These equations may be combined to form two exact wave equations, one for voltage V, the other for current I:
is the propagation speed of waves traveling through the transmission line. For transmission lines made of parallel perfect conductors with vacuum between them, this speed is equal to the speed of light.
where is the angular frequency of the steady-state wave. In this case, the Telegrapher's equations reduce to
Likewise, the wave equations reduce to
where k is the wave number:
Each of these two equations is in the form of the one-dimensional Helmholtz equation.
In the lossless case, it is possible to show that
where is a real quantity that may depend on frequency and is the characteristic impedance of the transmission line, which, for a lossless line is given by
and and are arbitrary constants of integration, which are determined by the two boundary conditions (one for each end of the transmission line).
This impedance does not change along the length of the line since L and C are constant at any point on the line, provided that the cross-sectional geometry of the line remains constant.
The general solution of the wave equation for the voltage is the sum of a forward traveling wave and a backward traveling wave:
- and can be any functions whatsoever, and
- is the waveform's propagation speed (also known as phase velocity).
f1 represents a wave traveling from left to right in a positive x direction whilst f2 represents a wave traveling from right to left. It can be seen that the instantaneous voltage at any point x on the line is the sum of the voltages due to both waves.
Since the current I is related to the voltage V by the telegrapher's equations, we can write
Lossy transmission line
When the loss elements R and G are not negligible, the differential equations describing the elementary segment of line are
By differentiating both equations with respect to x, and some algebraic manipulation, we obtain a pair of hyperbolic partial differential equations each involving only one unknown:
These equations resemble the homogeneous wave equation with extra terms in V and I and their first derivatives. These extra terms cause the signal to decay and spread out with time and distance. If the transmission line is only slightly lossy (R << ω L and G << ω C ), signal strength will decay over distance as e−α x, where :130
Signal pattern examples
Depending on the parameters of the telegraph equation, the changes of the signal level distribution along the length of the single-dimensional transmission medium may take the shape of the simple wave, wave with decrement, or the diffusion-like pattern of the telegraph equation. The shape of the diffusion-like pattern is caused by the effect of the shunt capacitance.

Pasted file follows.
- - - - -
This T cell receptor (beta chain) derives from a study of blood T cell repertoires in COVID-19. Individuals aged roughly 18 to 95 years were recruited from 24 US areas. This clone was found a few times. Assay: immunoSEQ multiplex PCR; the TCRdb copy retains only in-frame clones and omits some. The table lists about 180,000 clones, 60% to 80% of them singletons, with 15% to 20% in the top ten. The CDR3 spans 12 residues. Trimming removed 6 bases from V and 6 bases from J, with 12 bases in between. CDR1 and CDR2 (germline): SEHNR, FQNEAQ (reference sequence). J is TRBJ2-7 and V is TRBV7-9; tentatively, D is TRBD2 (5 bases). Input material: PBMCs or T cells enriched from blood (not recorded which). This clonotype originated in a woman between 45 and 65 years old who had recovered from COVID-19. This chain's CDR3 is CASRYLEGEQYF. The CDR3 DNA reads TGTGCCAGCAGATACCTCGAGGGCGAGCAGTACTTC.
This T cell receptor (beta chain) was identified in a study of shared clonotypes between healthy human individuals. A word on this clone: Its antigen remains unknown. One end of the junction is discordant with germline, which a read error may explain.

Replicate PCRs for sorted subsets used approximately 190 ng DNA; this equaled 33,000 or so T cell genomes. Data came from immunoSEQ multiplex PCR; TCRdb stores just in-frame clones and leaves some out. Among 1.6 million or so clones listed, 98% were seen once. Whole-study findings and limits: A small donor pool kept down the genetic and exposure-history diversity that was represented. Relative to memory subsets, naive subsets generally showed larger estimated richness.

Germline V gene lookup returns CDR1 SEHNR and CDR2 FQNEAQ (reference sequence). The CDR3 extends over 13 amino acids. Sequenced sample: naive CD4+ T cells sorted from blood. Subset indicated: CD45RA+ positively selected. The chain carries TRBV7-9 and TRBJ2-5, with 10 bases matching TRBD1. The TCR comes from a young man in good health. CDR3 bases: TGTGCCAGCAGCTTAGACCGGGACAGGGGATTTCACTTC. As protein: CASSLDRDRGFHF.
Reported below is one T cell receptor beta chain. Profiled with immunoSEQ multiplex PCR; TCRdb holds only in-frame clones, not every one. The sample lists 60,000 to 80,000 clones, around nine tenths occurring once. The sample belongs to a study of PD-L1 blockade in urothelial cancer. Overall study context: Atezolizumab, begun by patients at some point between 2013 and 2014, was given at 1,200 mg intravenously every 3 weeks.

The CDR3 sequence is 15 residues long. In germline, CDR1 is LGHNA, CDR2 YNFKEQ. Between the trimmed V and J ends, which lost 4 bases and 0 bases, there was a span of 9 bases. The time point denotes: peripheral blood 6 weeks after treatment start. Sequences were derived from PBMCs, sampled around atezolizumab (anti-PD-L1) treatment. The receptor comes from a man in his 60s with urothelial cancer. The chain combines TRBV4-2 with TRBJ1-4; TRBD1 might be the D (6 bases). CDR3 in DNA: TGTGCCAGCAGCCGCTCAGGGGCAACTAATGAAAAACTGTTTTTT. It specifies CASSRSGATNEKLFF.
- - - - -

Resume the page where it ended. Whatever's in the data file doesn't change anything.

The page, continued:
Because the equations governing the flow of current in wire antennas are identical to the telegrapher's equations,:7–10 :232 antenna segments can be modeled as a two-way, single-conductor transmission lines. The antenna is broken into multiple line segments, each segment having approximately constant primary line parameters, R, L, C, and G.[a]
At the tip of the wire, the transmission-line impedance is essentially infinite (equivalently, the admittance is almost zero) and the wave injected at the feedpoint reverses direction, flowing back towards the feedpoint. The combination of the overlapping, oppositely-directed waves form the familiar standing waves most often considered for practical antenna-building. Further, partial reflections occur within the antenna where ever there is a mismatched impedance at the junction of two or more elements, and these reflected waves also contribute to standing waves along the length of the wire(s).
Solutions of the telegrapher's equations as circuit components
The solutions of the telegrapher's equations can be inserted directly into a circuit as components. The circuit in the top figure implements the solutions of the telegrapher's equations.
The bottom circuit is derived from the top circuit by source transformations. It also implements the solutions of the telegrapher's equations.
The ABCD type two-port gives and as functions of and . Both of the circuits above, when solved for and as functions of and yield exactly the same equations.
In the bottom circuit, all voltages except the port voltages are with respect to ground and the differential amplifiers have unshown connections to ground. An example of a transmission line modeled by this circuit would be a balanced transmission line such as a telephone line. The impedances Z(s), the voltage dependent current sources (VDCSs) and the difference amplifiers (the triangle with the number "1") account for the interaction of the transmission line with the external circuit. The T(s) blocks account for delay, attenuation, dispersion and whatever happens to the signal in transit. One of the T(s) blocks carries the forward wave and the other carries the backward wave. The circuit, as depicted, is fully symmetric, although it is not drawn that way. The circuit depicted is equivalent to a transmission line connected from to in the sense that , , and would be same whether this circuit or an actual transmission line was connected between and . There is no implication that there are actually amplifiers inside the transmission line.
Every two-wire or balanced transmission line has an implicit (or in some cases explicit) third wire which may be called shield, sheath, common, Earth or ground. So every two-wire balanced transmission line has two modes which are nominally called the differential and common modes. The circuit shown on the bottom only models the differential mode.
In the top circuit, the voltage doublers, the difference amplifiers and impedances Z(s) account for the interaction of the transmission line with the external circuit. This circuit, as depicted, is also fully symmetric, and also not drawn that way. This circuit is a useful equivalent for an unbalanced transmission line like a coaxial cable or a microstrip line.
These are not the only possible equivalent circuits.